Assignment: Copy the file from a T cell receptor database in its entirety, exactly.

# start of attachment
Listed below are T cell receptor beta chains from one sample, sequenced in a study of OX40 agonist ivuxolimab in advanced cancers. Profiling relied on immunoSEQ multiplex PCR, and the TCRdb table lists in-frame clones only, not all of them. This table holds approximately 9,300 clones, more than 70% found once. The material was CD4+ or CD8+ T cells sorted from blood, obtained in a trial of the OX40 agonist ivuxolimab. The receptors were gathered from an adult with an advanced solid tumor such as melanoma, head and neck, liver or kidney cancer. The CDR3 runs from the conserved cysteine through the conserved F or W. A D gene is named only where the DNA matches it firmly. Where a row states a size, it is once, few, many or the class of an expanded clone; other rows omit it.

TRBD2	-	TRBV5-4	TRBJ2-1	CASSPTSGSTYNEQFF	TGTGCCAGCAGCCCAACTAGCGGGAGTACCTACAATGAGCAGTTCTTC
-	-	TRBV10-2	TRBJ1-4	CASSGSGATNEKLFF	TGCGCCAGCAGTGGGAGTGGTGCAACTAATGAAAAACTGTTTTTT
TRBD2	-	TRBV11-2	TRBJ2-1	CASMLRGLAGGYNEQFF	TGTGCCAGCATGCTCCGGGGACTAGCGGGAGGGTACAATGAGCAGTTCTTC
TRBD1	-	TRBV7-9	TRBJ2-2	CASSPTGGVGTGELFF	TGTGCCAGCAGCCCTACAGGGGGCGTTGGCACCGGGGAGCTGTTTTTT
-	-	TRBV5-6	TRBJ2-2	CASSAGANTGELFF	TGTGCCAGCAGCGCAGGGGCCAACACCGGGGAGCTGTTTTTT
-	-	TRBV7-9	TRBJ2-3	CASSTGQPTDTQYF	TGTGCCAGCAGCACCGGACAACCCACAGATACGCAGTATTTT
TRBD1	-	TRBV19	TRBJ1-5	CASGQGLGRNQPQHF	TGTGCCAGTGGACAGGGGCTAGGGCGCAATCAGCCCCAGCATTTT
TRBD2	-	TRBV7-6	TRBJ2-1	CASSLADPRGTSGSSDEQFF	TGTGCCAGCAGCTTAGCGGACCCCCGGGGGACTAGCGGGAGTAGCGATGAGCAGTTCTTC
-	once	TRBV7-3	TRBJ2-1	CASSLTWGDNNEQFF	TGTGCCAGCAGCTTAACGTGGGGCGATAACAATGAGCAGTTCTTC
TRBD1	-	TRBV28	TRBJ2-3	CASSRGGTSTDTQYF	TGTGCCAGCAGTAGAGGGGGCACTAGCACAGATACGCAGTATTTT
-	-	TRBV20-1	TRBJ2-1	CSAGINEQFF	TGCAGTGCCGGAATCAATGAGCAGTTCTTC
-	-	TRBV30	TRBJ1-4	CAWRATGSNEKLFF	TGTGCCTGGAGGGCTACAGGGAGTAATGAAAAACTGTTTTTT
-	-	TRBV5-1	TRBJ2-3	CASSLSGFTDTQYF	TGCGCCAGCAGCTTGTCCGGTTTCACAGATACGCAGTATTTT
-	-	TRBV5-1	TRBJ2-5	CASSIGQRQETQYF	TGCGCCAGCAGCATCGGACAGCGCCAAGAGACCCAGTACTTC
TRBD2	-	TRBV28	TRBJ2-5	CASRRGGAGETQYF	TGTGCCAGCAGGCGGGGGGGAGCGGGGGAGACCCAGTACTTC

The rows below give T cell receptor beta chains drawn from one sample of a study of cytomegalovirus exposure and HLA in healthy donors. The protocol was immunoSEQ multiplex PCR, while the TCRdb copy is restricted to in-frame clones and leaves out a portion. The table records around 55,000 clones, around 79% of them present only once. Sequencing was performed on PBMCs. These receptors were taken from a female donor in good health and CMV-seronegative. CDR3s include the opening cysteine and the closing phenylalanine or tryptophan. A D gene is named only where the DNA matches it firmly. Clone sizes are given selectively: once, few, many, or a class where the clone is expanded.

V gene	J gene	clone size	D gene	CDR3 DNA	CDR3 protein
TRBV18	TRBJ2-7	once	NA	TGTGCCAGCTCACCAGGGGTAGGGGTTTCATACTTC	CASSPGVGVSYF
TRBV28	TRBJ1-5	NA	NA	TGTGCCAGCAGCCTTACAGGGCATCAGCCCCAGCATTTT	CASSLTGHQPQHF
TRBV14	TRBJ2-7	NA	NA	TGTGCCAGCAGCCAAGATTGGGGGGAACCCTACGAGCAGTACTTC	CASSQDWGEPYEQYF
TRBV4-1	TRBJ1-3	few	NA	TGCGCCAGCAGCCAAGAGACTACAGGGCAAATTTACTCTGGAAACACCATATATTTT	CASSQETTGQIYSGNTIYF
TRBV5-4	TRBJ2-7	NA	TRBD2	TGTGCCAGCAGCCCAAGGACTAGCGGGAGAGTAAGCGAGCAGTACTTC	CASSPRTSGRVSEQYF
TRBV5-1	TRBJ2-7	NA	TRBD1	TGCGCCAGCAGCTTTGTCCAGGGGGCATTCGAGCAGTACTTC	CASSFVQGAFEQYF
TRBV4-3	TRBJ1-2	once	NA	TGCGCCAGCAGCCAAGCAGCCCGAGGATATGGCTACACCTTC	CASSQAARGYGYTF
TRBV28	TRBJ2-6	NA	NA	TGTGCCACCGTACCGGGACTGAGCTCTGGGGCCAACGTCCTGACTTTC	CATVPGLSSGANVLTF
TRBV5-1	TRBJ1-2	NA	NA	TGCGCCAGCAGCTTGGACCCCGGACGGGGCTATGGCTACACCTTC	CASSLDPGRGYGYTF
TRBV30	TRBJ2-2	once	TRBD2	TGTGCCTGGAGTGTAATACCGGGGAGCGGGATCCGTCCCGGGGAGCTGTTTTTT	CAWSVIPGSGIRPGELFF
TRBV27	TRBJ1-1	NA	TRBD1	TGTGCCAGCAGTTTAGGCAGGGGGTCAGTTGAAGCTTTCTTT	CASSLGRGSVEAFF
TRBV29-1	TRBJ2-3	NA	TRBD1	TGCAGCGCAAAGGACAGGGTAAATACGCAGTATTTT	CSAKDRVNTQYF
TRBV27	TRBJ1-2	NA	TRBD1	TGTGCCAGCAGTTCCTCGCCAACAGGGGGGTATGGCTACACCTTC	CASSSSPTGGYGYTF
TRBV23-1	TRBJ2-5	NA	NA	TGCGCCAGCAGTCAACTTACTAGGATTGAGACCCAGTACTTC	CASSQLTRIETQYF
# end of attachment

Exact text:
Listed below are T cell receptor beta chains from one sample, sequenced in a study of OX40 agonist ivuxolimab in advanced cancers. Profiling relied on immunoSEQ multiplex PCR, and the TCRdb table lists in-frame clones only, not all of them. This table holds approximately 9,300 clones, more than 70% found once. The material was CD4+ or CD8+ T cells sorted from blood, obtained in a trial of the OX40 agonist ivuxolimab. The receptors were gathered from an adult with an advanced solid tumor such as melanoma, head and neck, liver or kidney cancer. The CDR3 runs from the conserved cysteine through the conserved F or W. A D gene is named only where the DNA matches it firmly. Where a row states a size, it is once, few, many or the class of an expanded clone; other rows omit it.

TRBD2	-	TRBV5-4	TRBJ2-1	CASSPTSGSTYNEQFF	TGTGCCAGCAGCCCAACTAGCGGGAGTACCTACAATGAGCAGTTCTTC
-	-	TRBV10-2	TRBJ1-4	CASSGSGATNEKLFF	TGCGCCAGCAGTGGGAGTGGTGCAACTAATGAAAAACTGTTTTTT
TRBD2	-	TRBV11-2	TRBJ2-1	CASMLRGLAGGYNEQFF	TGTGCCAGCATGCTCCGGGGACTAGCGGGAGGGTACAATGAGCAGTTCTTC
TRBD1	-	TRBV7-9	TRBJ2-2	CASSPTGGVGTGELFF	TGTGCCAGCAGCCCTACAGGGGGCGTTGGCACCGGGGAGCTGTTTTTT
-	-	TRBV5-6	TRBJ2-2	CASSAGANTGELFF	TGTGCCAGCAGCGCAGGGGCCAACACCGGGGAGCTGTTTTTT
-	-	TRBV7-9	TRBJ2-3	CASSTGQPTDTQYF	TGTGCCAGCAGCACCGGACAACCCACAGATACGCAGTATTTT
TRBD1	-	TRBV19	TRBJ1-5	CASGQGLGRNQPQHF	TGTGCCAGTGGACAGGGGCTAGGGCGCAATCAGCCCCAGCATTTT
TRBD2	-	TRBV7-6	TRBJ2-1	CASSLADPRGTSGSSDEQFF	TGTGCCAGCAGCTTAGCGGACCCCCGGGGGACTAGCGGGAGTAGCGATGAGCAGTTCTTC
-	once	TRBV7-3	TRBJ2-1	CASSLTWGDNNEQFF	TGTGCCAGCAGCTTAACGTGGGGCGATAACAATGAGCAGTTCTTC
TRBD1	-	TRBV28	TRBJ2-3	CASSRGGTSTDTQYF	TGTGCCAGCAGTAGAGGGGGCACTAGCACAGATACGCAGTATTTT
-	-	TRBV20-1	TRBJ2-1	CSAGINEQFF	TGCAGTGCCGGAATCAATGAGCAGTTCTTC
-	-	TRBV30	TRBJ1-4	CAWRATGSNEKLFF	TGTGCCTGGAGGGCTACAGGGAGTAATGAAAAACTGTTTTTT
-	-	TRBV5-1	TRBJ2-3	CASSLSGFTDTQYF	TGCGCCAGCAGCTTGTCCGGTTTCACAGATACGCAGTATTTT
-	-	TRBV5-1	TRBJ2-5	CASSIGQRQETQYF	TGCGCCAGCAGCATCGGACAGCGCCAAGAGACCCAGTACTTC
TRBD2	-	TRBV28	TRBJ2-5	CASRRGGAGETQYF	TGTGCCAGCAGGCGGGGGGGAGCGGGGGAGACCCAGTACTTC

The rows below give T cell receptor beta chains drawn from one sample of a study of cytomegalovirus exposure and HLA in healthy donors. The protocol was immunoSEQ multiplex PCR, while the TCRdb copy is restricted to in-frame clones and leaves out a portion. The table records around 55,000 clones, around 79% of them present only once. Sequencing was performed on PBMCs. These receptors were taken from a female donor in good health and CMV-seronegative. CDR3s include the opening cysteine and the closing phenylalanine or tryptophan. A D gene is named only where the DNA matches it firmly. Clone sizes are given selectively: once, few, many, or a class where the clone is expanded.

V gene	J gene	clone size	D gene	CDR3 DNA	CDR3 protein
TRBV18	TRBJ2-7	once	NA	TGTGCCAGCTCACCAGGGGTAGGGGTTTCATACTTC	CASSPGVGVSYF
TRBV28	TRBJ1-5	NA	NA	TGTGCCAGCAGCCTTACAGGGCATCAGCCCCAGCATTTT	CASSLTGHQPQHF
TRBV14	TRBJ2-7	NA	NA	TGTGCCAGCAGCCAAGATTGGGGGGAACCCTACGAGCAGTACTTC	CASSQDWGEPYEQYF
TRBV4-1	TRBJ1-3	few	NA	TGCGCCAGCAGCCAAGAGACTACAGGGCAAATTTACTCTGGAAACACCATATATTTT	CASSQETTGQIYSGNTIYF
TRBV5-4	TRBJ2-7	NA	TRBD2	TGTGCCAGCAGCCCAAGGACTAGCGGGAGAGTAAGCGAGCAGTACTTC	CASSPRTSGRVSEQYF
TRBV5-1	TRBJ2-7	NA	TRBD1	TGCGCCAGCAGCTTTGTCCAGGGGGCATTCGAGCAGTACTTC	CASSFVQGAFEQYF
TRBV4-3	TRBJ1-2	once	NA	TGCGCCAGCAGCCAAGCAGCCCGAGGATATGGCTACACCTTC	CASSQAARGYGYTF
TRBV28	TRBJ2-6	NA	NA	TGTGCCACCGTACCGGGACTGAGCTCTGGGGCCAACGTCCTGACTTTC	CATVPGLSSGANVLTF
TRBV5-1	TRBJ1-2	NA	NA	TGCGCCAGCAGCTTGGACCCCGGACGGGGCTATGGCTACACCTTC	CASSLDPGRGYGYTF
TRBV30	TRBJ2-2	once	TRBD2	TGTGCCTGGAGTGTAATACCGGGGAGCGGGATCCGTCCCGGGGAGCTGTTTTTT	CAWSVIPGSGIRPGELFF
TRBV27	TRBJ1-1	NA	TRBD1	TGTGCCAGCAGTTTAGGCAGGGGGTCAGTTGAAGCTTTCTTT	CASSLGRGSVEAFF
TRBV29-1	TRBJ2-3	NA	TRBD1	TGCAGCGCAAAGGACAGGGTAAATACGCAGTATTTT	CSAKDRVNTQYF
TRBV27	TRBJ1-2	NA	TRBD1	TGTGCCAGCAGTTCCTCGCCAACAGGGGGGTATGGCTACACCTTC	CASSSSPTGGYGYTF
TRBV23-1	TRBJ2-5	NA	NA	TGCGCCAGCAGTCAACTTACTAGGATTGAGACCCAGTACTTC	CASSQLTRIETQYF